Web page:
After using multiple A.I. Art generator websites and creating hundreds of works, I have created this blog to share what I have learned about AI Generators and how they can fuel your creativity!
I created this first set of AI-Generated images for my post-apocalyptic series on Kindle Vella, LIFE AFTER THE APOCALYPSE: THE PANDEMIC DAWN CHRONICLES
The way that the A.I. Art Generator works is simple but not easy. It varies on different websites, but the concept is the same. Type a description of what you want the A.I. to create, and it will do its best to create an image it believes you are describing.
Some of the A.I. Generators, such as Craiyon (formally DALL-E Mini), are not as advanced as others, and your results will be pleasantly haunting if that is what you are looking for in images. For example, Craiyon A.I. cannot correctly define facial features, which causes them all to be grotesquely distorted and blurry, with either too many or not enough parts. It also contorts human bodies into unnatural positions and adds random limbs and other oddly satisfying oddities.
The images appear almost dream-like and very interesting to look at; however, since I am not a horror author, this website did not suit my purposes.
I tried the infamous ChatGPT before they were such a media hit, but since the popularity, I can no longer log in because they are always "too busy" and suggest I try later. So after days of no success, I moved on.
I eventually stumbled onto NightCafe, which I genuinely love. It takes time to get used to, but with some practice and the free daily credits you get for performing menial tasks, you can create some unique images.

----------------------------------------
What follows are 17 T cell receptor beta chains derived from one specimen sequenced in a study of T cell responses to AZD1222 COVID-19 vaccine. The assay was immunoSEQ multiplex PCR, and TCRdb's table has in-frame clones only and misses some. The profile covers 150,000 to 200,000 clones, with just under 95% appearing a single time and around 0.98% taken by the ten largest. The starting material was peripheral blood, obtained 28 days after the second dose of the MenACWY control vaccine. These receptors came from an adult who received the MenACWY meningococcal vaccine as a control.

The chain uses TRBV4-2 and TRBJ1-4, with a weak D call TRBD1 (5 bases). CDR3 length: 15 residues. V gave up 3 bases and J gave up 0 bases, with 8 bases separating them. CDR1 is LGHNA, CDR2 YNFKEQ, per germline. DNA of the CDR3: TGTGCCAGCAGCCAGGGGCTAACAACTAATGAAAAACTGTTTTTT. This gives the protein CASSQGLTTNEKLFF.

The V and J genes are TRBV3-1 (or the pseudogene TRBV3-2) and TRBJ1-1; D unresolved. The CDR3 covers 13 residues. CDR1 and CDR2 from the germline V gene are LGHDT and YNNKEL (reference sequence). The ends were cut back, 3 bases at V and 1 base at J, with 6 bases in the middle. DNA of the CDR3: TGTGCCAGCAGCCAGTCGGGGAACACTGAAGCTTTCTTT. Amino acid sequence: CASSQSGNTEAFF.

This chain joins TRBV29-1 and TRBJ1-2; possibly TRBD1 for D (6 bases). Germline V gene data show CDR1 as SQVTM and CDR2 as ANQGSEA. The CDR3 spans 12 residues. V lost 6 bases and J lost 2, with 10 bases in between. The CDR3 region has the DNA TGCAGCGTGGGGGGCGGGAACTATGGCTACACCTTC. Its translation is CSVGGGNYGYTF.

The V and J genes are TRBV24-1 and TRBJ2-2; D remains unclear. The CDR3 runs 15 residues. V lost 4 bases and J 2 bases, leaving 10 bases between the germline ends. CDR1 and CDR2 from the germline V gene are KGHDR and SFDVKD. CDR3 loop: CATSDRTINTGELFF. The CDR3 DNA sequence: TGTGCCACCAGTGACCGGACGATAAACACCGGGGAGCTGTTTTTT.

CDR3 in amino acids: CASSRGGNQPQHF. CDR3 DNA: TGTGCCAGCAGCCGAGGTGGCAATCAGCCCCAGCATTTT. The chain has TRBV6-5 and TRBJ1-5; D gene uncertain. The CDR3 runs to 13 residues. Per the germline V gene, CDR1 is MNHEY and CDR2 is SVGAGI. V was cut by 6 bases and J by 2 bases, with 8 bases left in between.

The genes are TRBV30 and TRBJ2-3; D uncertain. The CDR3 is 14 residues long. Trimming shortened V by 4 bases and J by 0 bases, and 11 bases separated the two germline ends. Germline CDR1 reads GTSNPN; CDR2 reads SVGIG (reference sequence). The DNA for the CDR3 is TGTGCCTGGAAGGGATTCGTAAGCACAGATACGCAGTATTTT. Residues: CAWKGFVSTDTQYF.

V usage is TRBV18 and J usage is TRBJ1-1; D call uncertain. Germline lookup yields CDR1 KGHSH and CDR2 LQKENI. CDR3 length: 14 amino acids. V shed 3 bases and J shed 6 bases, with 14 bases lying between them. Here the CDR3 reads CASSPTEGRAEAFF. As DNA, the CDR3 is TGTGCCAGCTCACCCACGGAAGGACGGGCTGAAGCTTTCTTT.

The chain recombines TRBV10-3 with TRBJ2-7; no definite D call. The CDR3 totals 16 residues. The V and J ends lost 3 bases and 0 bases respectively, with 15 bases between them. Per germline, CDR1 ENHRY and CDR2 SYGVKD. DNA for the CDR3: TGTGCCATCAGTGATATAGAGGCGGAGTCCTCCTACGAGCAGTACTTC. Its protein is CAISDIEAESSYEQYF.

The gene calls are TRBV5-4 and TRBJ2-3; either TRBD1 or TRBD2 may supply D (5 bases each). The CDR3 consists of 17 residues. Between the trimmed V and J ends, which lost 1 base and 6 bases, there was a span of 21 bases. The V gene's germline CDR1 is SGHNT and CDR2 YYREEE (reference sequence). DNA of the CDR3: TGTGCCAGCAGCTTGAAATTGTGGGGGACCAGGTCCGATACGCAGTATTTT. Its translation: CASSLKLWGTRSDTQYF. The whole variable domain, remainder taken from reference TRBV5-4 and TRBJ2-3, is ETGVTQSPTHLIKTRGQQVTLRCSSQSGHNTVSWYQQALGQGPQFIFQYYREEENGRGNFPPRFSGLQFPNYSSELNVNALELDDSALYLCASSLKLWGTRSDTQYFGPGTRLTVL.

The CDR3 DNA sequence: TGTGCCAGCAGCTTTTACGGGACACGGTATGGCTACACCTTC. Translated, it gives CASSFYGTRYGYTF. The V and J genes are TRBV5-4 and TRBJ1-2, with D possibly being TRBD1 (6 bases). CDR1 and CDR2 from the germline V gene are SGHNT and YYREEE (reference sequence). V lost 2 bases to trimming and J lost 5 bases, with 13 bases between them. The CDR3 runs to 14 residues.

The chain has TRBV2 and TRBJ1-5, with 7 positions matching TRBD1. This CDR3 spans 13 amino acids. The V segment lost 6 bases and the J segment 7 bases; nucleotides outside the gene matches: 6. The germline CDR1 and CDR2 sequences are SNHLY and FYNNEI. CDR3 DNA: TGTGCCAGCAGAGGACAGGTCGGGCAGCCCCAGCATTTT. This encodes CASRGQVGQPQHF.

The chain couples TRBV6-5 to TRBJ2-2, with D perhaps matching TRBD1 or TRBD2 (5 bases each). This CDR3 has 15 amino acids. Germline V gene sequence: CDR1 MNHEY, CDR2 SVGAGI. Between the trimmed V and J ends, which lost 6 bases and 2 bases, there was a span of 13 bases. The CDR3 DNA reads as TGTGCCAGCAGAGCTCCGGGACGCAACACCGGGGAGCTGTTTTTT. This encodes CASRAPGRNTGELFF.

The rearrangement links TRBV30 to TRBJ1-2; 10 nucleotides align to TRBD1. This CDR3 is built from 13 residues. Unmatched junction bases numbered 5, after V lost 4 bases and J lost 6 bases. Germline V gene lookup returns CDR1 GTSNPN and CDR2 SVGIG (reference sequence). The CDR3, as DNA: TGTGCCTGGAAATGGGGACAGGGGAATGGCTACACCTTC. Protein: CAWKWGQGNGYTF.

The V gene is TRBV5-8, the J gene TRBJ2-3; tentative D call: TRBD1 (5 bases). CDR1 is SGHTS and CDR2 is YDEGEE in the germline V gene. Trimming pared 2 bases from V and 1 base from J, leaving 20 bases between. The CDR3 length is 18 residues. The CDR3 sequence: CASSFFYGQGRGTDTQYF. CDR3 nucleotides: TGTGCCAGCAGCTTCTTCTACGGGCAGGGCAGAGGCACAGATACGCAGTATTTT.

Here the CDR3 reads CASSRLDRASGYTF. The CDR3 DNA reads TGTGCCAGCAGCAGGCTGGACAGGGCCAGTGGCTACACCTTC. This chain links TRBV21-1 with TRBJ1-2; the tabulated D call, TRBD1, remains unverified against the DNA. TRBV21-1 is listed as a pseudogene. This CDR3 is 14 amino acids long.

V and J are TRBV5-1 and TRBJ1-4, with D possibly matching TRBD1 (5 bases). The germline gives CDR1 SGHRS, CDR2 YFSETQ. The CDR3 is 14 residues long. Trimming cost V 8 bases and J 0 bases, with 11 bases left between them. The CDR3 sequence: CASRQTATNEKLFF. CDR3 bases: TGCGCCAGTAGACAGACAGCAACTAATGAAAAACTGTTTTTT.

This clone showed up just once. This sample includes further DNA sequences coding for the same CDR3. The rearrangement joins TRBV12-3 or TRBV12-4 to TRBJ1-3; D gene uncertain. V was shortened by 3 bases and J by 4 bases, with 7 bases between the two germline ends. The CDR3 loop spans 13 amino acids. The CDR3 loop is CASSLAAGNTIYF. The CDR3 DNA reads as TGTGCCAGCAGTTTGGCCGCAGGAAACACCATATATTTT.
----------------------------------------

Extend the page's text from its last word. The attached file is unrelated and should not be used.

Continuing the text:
I created the ones above to use in the online Kindle Vella serials I write. These, and many more like them, are all located in my "Apocalypse" folder.
Images for ALL Occasions: The Baron
I also created a slew of characters for another Kindle Vella Series I author, Baron Von Munchausen and the Clockower of Time.
I am very particular about how the characters appear because I write them before creating their images with A.I. There is a lot of trial and error and discarded ideas before I finally get the right one.
As you can see in the following Gallery, the characters appear to live in either the 18th or 19th century (I have not divulged an actual date yet.), and they have a "steampunk-ish" feel to them.
It is a lot of fun seeing the things you can create and trying to re-word your descriptions so that you get "usable" images. I will talk later about how to phrase things for the best results, which is the hardest thing to learn.
I used the same descriptions for most of these images and created multiple pictures simultaneously using randomly generated "seeds" to keep the results different.
The incredible thing about A.I. generation, primarily since they use random seeds and so many settings and text descriptions, is that it is impossible to create the same image twice. At least, I do not believe you can. I have looked at hundreds of pictures and made hundreds myself, and the only time there were somewhat similar images was when I purposefully used a "starting image" to create the others.
They were similar but still so different! I created sixteen images using one starter image, and it appeared as sixteen other people wearing the same name-brand clothing, though their clothes were different.
I no longer use a starting image unless I am looking for a specific pose.
Another Day, Another 5-Free Credits: Willow Creek
The third (and last, for now) Kindle Vella series I write is WILLOW CREEK.
It becomes very interesting when you get genre specific. Some of the "old west" images I created contain "artifacts" which do not belong. Again, Steampunk-ish jewelry or gears on their clothes.
I overlooked some of them because the images came out so well. But it can get complicated if you try creating an image for a book cover. For example, if you are writing historical fiction taking place in 1886, the last thing you want is some Steampunk item on their clothing.
With many trials and errors and crazy results, you can eventually have a nice collection.
Teach Me: OK, Grasshopper.